The MB used to be tolerated in most Persian Gulf states. However, this policy drastically changed since the birth of the so-called Arab Spring in late 2010. Some Gulf states were alarmed about the MB’s rising power, fearing in particular the movement’s alternative blueprint for state power derived from political Islam and obtained through the ballot box. In 2013, then Minister of Defense al-Sisi overthrew elected President Mohamad Morsi and made himself president. Given Egypt’s demographic and cultural leverage, al-Sisi’s fight against the MB has become the Saudi and Emirati fight. Riyadh and Abu Dhabi perceive a return of MB to power in Cairo as an existential threat. This explains their strong support for President al-Sisi.
Egypt-Gulf alliance – the way forward
Despite shared perceptions and objectives, the alliance between the two sides faces key challenges. First, it will take some time to accurately assess the full impact of the COVID-19 virus on Gulf economies, but the combination of the pandemic and low oil prices has forced Gulf states to lay off and send home millions of expatriates (including Egyptians) with devastating socio-economic impact on Egypt’s economy and society. In the coming months and years, the scarce jobs available are certain to go to Gulf nationals not to foreigners. The tightening economic conditions are certain to reduce Gulf financial aid to and investment in Egypt.
Second, almost all Egyptian presidents from Nasser to al-Sisi have claimed that “Gulf security is a major Egyptian priority” and vowed to defend Gulf states. But relations between Cairo and Tehran have never been either too tense or too warm. Iranian leaders see Egypt as a major regional power and value its civilization while the Sunni-Shiite divide is less an issue in Egypt than in most Gulf states given that the former has a very small Shiite minority. In short, rhetoric aside, it is very unlikely that Egypt would send troops to fight Iran. Since the disastrous war in Yemen in the 1960s Egyptian public opinion has been strongly against sending troops to fight a long-distance war. This explains why Cairo has not contributed to the Saudi/Emirati war in Yemen ongoing since 2015.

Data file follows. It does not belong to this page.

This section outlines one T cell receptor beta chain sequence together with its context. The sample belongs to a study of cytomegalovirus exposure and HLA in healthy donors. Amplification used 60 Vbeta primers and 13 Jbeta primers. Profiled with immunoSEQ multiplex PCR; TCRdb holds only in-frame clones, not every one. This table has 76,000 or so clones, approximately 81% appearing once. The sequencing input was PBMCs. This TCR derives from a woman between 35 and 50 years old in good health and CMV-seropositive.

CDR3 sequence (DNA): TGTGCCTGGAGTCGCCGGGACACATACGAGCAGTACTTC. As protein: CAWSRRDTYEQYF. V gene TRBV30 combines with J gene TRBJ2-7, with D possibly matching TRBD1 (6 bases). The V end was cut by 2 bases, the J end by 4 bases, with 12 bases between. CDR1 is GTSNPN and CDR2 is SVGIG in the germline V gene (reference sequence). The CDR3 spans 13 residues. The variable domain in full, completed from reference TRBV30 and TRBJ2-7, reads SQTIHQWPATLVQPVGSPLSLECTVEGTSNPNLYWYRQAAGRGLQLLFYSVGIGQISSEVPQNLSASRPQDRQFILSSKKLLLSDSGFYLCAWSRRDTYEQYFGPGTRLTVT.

Third, there is no doubt that the MB is down but it is not clear that it is out. Political Islam is a broad umbrella that includes the MB and other Islamic movements. The ongoing fights with some of these movements suggest that al-Sisi’s government has yet to win the war against political Islam. Furthermore, the MB is a regional movement with followers and organizations in several countries including Kuwait, Jordan and Morocco. It receives support from Qatar and Turkey. Finally, in addition to the coronavirus, Egypt faces two major crises – instability in neighboring Libya and the Renaissance Dam in Ethiopia. It is not clear whether the al-Sisi government will be able to overcome these major crises or if the MB will take advantage and launch a comeback and return to power.
The analysis in this essay suggests that the Egypt-Gulf alliance is fragile and unsustainable. A change in the leadership in Cairo, Riyadh or Abu Dhabi can alter the strategic calculation. For decades Egyptian leaders have presented their country as “too big to fail.” This argument is not completely wrong. A failed state in Egypt would be a disaster for the Middle East, Europe and indeed for the entire world. The problem is that the price is getting too high to prevent Egypt from falling and keep it in the alliance with the Gulf states.
The opinions expressed in this piece are the author’s alone and do not represent the views of the US government or the policies of the Department of Defense.
 World Bank (2020) GDP Per Capita (Current US$) – Middle East and North Africa, available here. Accessed July 29, 2020.
 Sovereign Wealth Funds Institute (2020) Sovereign Wealth Funds – Middle East, available here. Accessed July 29, 2020.
 Energy Information Administration (2020) The Suez Canal and SUMED Pipeline Are Critical Chokepoints for Oil and Natural Gas Trade, available here. Accessed July 29, 2020.